Anyway, they were poor farmers and worked for a Polish nobleman. He recalls that the Polish nobleman had him stay on the manor during the summer to play with his son. The first time he had icecream and went to a movie was with the Polish family.

After a number of years his parents earned the right to their farm. His father was in the Polish armed forces when WWII broke out, and he and his mother were alone. He remembers how they cheered when the Polish planes flew overhead.

During the winter, when Germany was losing the war and the Russians were advancing, he and his mother and their neighbor were told to flee to Germany. All Ethnic Germans were ordered to leave. They put all their clothes layered on their backs and rode the neighbor's horse.

There were bombs exploding, bridges down and people crossing the rivers in wagons and however they could do it. He told me of having to pee and going behind a bush to see a dead man with his eyes open. He was 14 years old at the time. Anyway, with the Pottsdam Treaty in effect they had to leave behind everything, even though they were not part of the Germans who came in with Hitler. Their ancestors had lived in Poland for hundreds of years, and they were Polish citizens.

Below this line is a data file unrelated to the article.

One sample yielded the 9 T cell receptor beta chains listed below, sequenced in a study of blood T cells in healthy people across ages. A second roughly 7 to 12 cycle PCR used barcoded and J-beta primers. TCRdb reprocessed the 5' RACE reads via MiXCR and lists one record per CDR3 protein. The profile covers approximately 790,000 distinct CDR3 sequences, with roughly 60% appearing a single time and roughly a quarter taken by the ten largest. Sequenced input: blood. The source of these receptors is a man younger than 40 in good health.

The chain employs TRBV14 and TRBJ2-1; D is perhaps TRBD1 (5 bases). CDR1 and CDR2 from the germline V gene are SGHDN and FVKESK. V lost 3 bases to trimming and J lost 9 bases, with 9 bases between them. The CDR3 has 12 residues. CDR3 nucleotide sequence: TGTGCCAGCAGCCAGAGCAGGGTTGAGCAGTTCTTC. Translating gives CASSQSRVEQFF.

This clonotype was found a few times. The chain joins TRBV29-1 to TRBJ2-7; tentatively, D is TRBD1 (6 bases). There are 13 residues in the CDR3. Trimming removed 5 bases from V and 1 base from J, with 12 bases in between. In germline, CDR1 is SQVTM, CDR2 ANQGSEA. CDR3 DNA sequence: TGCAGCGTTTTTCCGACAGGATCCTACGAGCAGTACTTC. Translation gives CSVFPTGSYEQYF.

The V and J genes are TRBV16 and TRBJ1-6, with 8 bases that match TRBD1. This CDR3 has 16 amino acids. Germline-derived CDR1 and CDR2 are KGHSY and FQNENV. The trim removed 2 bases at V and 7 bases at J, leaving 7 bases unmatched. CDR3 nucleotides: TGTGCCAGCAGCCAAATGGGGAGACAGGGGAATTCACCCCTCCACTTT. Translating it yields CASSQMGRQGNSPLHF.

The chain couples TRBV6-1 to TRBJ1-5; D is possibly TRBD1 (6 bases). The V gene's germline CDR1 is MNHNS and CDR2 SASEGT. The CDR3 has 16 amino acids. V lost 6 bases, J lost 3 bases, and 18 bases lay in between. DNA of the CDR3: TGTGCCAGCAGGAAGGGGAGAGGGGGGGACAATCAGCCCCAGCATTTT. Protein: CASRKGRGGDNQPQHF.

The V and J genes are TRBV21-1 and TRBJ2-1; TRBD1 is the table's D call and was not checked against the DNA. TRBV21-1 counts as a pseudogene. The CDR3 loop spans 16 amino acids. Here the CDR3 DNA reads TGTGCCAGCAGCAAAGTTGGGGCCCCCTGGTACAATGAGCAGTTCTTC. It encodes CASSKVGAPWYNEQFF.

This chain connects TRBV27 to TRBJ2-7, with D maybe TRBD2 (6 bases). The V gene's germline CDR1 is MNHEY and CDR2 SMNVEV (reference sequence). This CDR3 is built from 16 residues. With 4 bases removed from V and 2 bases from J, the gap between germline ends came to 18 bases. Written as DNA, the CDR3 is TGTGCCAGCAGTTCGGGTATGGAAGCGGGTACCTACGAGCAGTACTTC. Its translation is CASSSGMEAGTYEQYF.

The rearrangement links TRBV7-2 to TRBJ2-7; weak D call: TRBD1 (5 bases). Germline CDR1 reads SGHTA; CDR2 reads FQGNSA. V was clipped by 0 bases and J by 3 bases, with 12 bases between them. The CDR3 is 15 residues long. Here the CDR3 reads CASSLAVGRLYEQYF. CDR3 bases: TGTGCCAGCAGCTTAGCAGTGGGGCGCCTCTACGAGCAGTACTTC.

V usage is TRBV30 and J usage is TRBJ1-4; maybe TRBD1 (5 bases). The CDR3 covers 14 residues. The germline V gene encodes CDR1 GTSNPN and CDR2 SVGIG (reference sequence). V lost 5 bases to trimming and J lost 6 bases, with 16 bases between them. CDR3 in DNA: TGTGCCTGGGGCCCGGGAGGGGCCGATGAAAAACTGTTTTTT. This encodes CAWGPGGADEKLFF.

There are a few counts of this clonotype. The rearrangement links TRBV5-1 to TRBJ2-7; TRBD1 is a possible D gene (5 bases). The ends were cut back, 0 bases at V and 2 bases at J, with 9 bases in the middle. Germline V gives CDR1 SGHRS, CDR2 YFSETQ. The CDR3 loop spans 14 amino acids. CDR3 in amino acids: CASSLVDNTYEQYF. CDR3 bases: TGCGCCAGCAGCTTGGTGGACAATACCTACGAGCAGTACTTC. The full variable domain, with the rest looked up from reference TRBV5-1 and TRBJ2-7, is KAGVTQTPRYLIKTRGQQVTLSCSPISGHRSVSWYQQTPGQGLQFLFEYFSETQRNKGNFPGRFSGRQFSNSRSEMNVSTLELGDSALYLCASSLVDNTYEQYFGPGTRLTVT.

They made it safely to Germany, but were not fully accepted at first by the Germans as being German, but gradually integrated into post-war Germany. Eventually, he moved to Canada. He tells me that when he hears the German national anthem or the Canadian national anthem, neither move him. It is when he hears the Polish anthem that he feels a sense of pride.